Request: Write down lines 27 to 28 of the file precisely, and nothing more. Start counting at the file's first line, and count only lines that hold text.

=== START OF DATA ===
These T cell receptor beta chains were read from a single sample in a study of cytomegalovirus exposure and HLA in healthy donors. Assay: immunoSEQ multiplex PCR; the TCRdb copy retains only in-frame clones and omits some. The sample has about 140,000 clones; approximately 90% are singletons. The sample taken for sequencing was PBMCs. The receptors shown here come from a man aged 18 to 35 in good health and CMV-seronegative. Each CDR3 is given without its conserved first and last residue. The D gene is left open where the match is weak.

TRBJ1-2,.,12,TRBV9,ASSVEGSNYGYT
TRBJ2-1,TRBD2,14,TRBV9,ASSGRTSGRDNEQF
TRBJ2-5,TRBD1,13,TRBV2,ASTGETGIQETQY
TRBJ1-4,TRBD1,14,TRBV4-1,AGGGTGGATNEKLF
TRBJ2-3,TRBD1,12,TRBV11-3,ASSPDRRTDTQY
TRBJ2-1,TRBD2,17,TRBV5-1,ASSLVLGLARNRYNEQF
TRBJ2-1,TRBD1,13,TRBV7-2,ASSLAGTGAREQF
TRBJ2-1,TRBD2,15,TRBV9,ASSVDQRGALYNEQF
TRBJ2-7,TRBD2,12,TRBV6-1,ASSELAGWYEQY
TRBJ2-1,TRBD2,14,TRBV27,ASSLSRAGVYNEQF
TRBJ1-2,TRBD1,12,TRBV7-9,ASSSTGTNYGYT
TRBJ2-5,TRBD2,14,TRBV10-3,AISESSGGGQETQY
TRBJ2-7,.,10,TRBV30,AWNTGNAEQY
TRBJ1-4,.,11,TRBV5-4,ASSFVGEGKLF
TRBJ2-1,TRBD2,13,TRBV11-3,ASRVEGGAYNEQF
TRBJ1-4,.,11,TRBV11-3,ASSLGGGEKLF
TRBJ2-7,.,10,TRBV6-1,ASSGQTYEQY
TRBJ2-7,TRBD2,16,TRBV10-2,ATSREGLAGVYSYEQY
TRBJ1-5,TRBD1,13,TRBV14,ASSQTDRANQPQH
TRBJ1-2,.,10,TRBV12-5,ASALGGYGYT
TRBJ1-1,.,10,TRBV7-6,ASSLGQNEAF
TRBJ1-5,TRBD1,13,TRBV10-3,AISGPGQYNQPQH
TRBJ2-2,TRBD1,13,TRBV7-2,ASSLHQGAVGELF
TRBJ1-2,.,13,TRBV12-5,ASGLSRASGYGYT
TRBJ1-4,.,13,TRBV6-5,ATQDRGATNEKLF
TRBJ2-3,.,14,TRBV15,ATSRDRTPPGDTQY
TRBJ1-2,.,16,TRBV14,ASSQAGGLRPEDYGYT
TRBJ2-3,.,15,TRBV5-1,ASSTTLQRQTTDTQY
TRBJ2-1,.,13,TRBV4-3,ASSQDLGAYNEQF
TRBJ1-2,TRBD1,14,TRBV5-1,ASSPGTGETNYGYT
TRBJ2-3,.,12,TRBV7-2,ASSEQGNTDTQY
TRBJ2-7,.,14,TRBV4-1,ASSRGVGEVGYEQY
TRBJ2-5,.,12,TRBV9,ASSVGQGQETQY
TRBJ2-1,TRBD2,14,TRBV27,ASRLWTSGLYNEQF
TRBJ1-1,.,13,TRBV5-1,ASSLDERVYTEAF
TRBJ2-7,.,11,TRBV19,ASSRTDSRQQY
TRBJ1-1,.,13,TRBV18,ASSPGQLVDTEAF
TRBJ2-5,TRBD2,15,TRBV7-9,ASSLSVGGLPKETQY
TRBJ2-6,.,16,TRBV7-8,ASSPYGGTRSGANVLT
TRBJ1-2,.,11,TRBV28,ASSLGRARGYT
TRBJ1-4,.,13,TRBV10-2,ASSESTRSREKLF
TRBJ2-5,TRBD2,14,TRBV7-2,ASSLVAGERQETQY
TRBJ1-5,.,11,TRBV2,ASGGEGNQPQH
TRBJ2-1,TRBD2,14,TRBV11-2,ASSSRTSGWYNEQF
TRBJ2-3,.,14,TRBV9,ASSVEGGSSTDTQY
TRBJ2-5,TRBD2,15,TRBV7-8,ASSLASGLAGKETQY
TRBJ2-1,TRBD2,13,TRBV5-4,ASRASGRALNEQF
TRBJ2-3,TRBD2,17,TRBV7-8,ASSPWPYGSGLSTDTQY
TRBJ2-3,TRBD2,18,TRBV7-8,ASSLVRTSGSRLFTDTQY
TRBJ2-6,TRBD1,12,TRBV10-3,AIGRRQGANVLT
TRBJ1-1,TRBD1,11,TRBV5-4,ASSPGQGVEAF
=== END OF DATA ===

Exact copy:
TRBJ2-3,.,14,TRBV15,ATSRDRTPPGDTQY
TRBJ1-2,.,16,TRBV14,ASSQAGGLRPEDYGYT